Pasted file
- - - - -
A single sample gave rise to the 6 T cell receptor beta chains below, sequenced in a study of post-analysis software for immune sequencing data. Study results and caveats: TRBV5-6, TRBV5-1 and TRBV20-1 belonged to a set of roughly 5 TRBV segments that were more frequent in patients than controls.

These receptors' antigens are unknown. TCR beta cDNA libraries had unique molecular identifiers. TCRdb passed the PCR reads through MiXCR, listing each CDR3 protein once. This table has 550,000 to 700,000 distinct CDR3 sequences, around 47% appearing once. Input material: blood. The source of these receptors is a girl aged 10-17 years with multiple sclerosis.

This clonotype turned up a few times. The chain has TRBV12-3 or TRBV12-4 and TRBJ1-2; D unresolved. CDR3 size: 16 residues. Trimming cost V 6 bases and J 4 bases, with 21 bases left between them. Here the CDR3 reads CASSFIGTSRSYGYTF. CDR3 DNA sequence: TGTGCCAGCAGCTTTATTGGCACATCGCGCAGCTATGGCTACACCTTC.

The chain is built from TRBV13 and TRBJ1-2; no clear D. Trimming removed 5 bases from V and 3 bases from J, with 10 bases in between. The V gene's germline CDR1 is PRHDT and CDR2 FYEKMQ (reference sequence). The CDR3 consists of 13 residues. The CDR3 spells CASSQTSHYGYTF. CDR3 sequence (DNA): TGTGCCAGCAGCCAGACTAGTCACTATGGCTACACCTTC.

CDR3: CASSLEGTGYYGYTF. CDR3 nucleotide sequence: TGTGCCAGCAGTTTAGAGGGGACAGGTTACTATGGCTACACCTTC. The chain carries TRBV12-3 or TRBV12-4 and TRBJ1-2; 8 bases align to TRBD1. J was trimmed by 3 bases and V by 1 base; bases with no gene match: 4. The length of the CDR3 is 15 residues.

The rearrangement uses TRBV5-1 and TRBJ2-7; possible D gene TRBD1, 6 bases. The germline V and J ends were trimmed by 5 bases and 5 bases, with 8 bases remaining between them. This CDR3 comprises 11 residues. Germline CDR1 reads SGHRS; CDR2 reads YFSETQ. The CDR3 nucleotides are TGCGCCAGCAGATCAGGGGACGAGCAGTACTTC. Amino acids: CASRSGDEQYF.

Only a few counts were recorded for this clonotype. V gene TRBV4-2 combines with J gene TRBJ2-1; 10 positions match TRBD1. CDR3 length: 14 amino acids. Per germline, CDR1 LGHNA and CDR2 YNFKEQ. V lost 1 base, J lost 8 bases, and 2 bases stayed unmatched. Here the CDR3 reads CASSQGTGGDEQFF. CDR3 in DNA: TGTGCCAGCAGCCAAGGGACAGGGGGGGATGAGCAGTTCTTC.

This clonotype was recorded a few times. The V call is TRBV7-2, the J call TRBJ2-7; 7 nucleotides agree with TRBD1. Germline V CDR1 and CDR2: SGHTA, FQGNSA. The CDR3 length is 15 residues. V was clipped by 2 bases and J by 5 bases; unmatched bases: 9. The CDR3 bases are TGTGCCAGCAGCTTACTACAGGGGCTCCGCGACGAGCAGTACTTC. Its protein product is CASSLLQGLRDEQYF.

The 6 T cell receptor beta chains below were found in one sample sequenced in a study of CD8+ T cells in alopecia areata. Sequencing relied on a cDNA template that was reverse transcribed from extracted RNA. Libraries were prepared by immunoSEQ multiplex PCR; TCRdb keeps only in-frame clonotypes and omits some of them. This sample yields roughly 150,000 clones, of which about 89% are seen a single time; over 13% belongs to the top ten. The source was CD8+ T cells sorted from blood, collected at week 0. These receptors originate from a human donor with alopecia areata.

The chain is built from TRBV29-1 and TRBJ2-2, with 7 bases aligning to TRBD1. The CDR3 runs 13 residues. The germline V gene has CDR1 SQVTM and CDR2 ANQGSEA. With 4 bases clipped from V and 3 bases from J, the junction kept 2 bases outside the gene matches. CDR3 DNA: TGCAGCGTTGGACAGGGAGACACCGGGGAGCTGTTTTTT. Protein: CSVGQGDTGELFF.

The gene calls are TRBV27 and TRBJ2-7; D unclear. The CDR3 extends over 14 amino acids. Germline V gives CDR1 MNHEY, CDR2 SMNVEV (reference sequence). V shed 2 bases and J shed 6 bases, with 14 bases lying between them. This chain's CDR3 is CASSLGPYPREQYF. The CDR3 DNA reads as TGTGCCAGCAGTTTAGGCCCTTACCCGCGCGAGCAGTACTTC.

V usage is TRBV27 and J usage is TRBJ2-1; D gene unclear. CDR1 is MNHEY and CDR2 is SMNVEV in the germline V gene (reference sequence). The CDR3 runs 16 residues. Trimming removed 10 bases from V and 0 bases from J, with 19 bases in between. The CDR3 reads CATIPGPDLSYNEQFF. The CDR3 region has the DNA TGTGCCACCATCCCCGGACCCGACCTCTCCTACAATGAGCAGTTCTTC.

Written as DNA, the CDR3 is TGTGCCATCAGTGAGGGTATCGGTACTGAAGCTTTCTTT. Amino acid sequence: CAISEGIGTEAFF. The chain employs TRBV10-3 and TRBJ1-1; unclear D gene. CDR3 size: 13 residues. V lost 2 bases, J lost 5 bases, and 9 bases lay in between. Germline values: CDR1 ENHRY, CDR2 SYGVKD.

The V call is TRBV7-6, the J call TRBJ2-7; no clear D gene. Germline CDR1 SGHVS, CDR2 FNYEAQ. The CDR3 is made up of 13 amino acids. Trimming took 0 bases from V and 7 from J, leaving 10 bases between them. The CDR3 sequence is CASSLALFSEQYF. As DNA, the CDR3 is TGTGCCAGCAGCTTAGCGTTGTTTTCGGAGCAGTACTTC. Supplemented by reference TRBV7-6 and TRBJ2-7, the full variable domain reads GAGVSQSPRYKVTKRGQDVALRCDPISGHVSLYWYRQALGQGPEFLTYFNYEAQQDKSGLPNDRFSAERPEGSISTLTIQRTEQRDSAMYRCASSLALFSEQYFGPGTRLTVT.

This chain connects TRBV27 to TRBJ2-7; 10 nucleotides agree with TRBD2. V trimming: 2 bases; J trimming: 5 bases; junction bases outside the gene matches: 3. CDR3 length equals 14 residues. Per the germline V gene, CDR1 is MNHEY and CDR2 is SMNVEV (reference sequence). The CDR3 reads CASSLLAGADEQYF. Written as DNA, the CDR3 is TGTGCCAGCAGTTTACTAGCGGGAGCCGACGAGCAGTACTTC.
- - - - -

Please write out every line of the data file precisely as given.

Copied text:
A single sample gave rise to the 6 T cell receptor beta chains below, sequenced in a study of post-analysis software for immune sequencing data. Study results and caveats: TRBV5-6, TRBV5-1 and TRBV20-1 belonged to a set of roughly 5 TRBV segments that were more frequent in patients than controls.

These receptors' antigens are unknown. TCR beta cDNA libraries had unique molecular identifiers. TCRdb passed the PCR reads through MiXCR, listing each CDR3 protein once. This table has 550,000 to 700,000 distinct CDR3 sequences, around 47% appearing once. Input material: blood. The source of these receptors is a girl aged 10-17 years with multiple sclerosis.

This clonotype turned up a few times. The chain has TRBV12-3 or TRBV12-4 and TRBJ1-2; D unresolved. CDR3 size: 16 residues. Trimming cost V 6 bases and J 4 bases, with 21 bases left between them. Here the CDR3 reads CASSFIGTSRSYGYTF. CDR3 DNA sequence: TGTGCCAGCAGCTTTATTGGCACATCGCGCAGCTATGGCTACACCTTC.

The chain is built from TRBV13 and TRBJ1-2; no clear D. Trimming removed 5 bases from V and 3 bases from J, with 10 bases in between. The V gene's germline CDR1 is PRHDT and CDR2 FYEKMQ (reference sequence). The CDR3 consists of 13 residues. The CDR3 spells CASSQTSHYGYTF. CDR3 sequence (DNA): TGTGCCAGCAGCCAGACTAGTCACTATGGCTACACCTTC.

CDR3: CASSLEGTGYYGYTF. CDR3 nucleotide sequence: TGTGCCAGCAGTTTAGAGGGGACAGGTTACTATGGCTACACCTTC. The chain carries TRBV12-3 or TRBV12-4 and TRBJ1-2; 8 bases align to TRBD1. J was trimmed by 3 bases and V by 1 base; bases with no gene match: 4. The length of the CDR3 is 15 residues.

The rearrangement uses TRBV5-1 and TRBJ2-7; possible D gene TRBD1, 6 bases. The germline V and J ends were trimmed by 5 bases and 5 bases, with 8 bases remaining between them. This CDR3 comprises 11 residues. Germline CDR1 reads SGHRS; CDR2 reads YFSETQ. The CDR3 nucleotides are TGCGCCAGCAGATCAGGGGACGAGCAGTACTTC. Amino acids: CASRSGDEQYF.

Only a few counts were recorded for this clonotype. V gene TRBV4-2 combines with J gene TRBJ2-1; 10 positions match TRBD1. CDR3 length: 14 amino acids. Per germline, CDR1 LGHNA and CDR2 YNFKEQ. V lost 1 base, J lost 8 bases, and 2 bases stayed unmatched. Here the CDR3 reads CASSQGTGGDEQFF. CDR3 in DNA: TGTGCCAGCAGCCAAGGGACAGGGGGGGATGAGCAGTTCTTC.

This clonotype was recorded a few times. The V call is TRBV7-2, the J call TRBJ2-7; 7 nucleotides agree with TRBD1. Germline V CDR1 and CDR2: SGHTA, FQGNSA. The CDR3 length is 15 residues. V was clipped by 2 bases and J by 5 bases; unmatched bases: 9. The CDR3 bases are TGTGCCAGCAGCTTACTACAGGGGCTCCGCGACGAGCAGTACTTC. Its protein product is CASSLLQGLRDEQYF.

The 6 T cell receptor beta chains below were found in one sample sequenced in a study of CD8+ T cells in alopecia areata. Sequencing relied on a cDNA template that was reverse transcribed from extracted RNA. Libraries were prepared by immunoSEQ multiplex PCR; TCRdb keeps only in-frame clonotypes and omits some of them. This sample yields roughly 150,000 clones, of which about 89% are seen a single time; over 13% belongs to the top ten. The source was CD8+ T cells sorted from blood, collected at week 0. These receptors originate from a human donor with alopecia areata.

The chain is built from TRBV29-1 and TRBJ2-2, with 7 bases aligning to TRBD1. The CDR3 runs 13 residues. The germline V gene has CDR1 SQVTM and CDR2 ANQGSEA. With 4 bases clipped from V and 3 bases from J, the junction kept 2 bases outside the gene matches. CDR3 DNA: TGCAGCGTTGGACAGGGAGACACCGGGGAGCTGTTTTTT. Protein: CSVGQGDTGELFF.

The gene calls are TRBV27 and TRBJ2-7; D unclear. The CDR3 extends over 14 amino acids. Germline V gives CDR1 MNHEY, CDR2 SMNVEV (reference sequence). V shed 2 bases and J shed 6 bases, with 14 bases lying between them. This chain's CDR3 is CASSLGPYPREQYF. The CDR3 DNA reads as TGTGCCAGCAGTTTAGGCCCTTACCCGCGCGAGCAGTACTTC.

V usage is TRBV27 and J usage is TRBJ2-1; D gene unclear. CDR1 is MNHEY and CDR2 is SMNVEV in the germline V gene (reference sequence). The CDR3 runs 16 residues. Trimming removed 10 bases from V and 0 bases from J, with 19 bases in between. The CDR3 reads CATIPGPDLSYNEQFF. The CDR3 region has the DNA TGTGCCACCATCCCCGGACCCGACCTCTCCTACAATGAGCAGTTCTTC.

Written as DNA, the CDR3 is TGTGCCATCAGTGAGGGTATCGGTACTGAAGCTTTCTTT. Amino acid sequence: CAISEGIGTEAFF. The chain employs TRBV10-3 and TRBJ1-1; unclear D gene. CDR3 size: 13 residues. V lost 2 bases, J lost 5 bases, and 9 bases lay in between. Germline values: CDR1 ENHRY, CDR2 SYGVKD.

The V call is TRBV7-6, the J call TRBJ2-7; no clear D gene. Germline CDR1 SGHVS, CDR2 FNYEAQ. The CDR3 is made up of 13 amino acids. Trimming took 0 bases from V and 7 from J, leaving 10 bases between them. The CDR3 sequence is CASSLALFSEQYF. As DNA, the CDR3 is TGTGCCAGCAGCTTAGCGTTGTTTTCGGAGCAGTACTTC. Supplemented by reference TRBV7-6 and TRBJ2-7, the full variable domain reads GAGVSQSPRYKVTKRGQDVALRCDPISGHVSLYWYRQALGQGPEFLTYFNYEAQQDKSGLPNDRFSAERPEGSISTLTIQRTEQRDSAMYRCASSLALFSEQYFGPGTRLTVT.

This chain connects TRBV27 to TRBJ2-7; 10 nucleotides agree with TRBD2. V trimming: 2 bases; J trimming: 5 bases; junction bases outside the gene matches: 3. CDR3 length equals 14 residues. Per the germline V gene, CDR1 is MNHEY and CDR2 is SMNVEV (reference sequence). The CDR3 reads CASSLLAGADEQYF. Written as DNA, the CDR3 is TGTGCCAGCAGTTTACTAGCGGGAGCCGACGAGCAGTACTTC.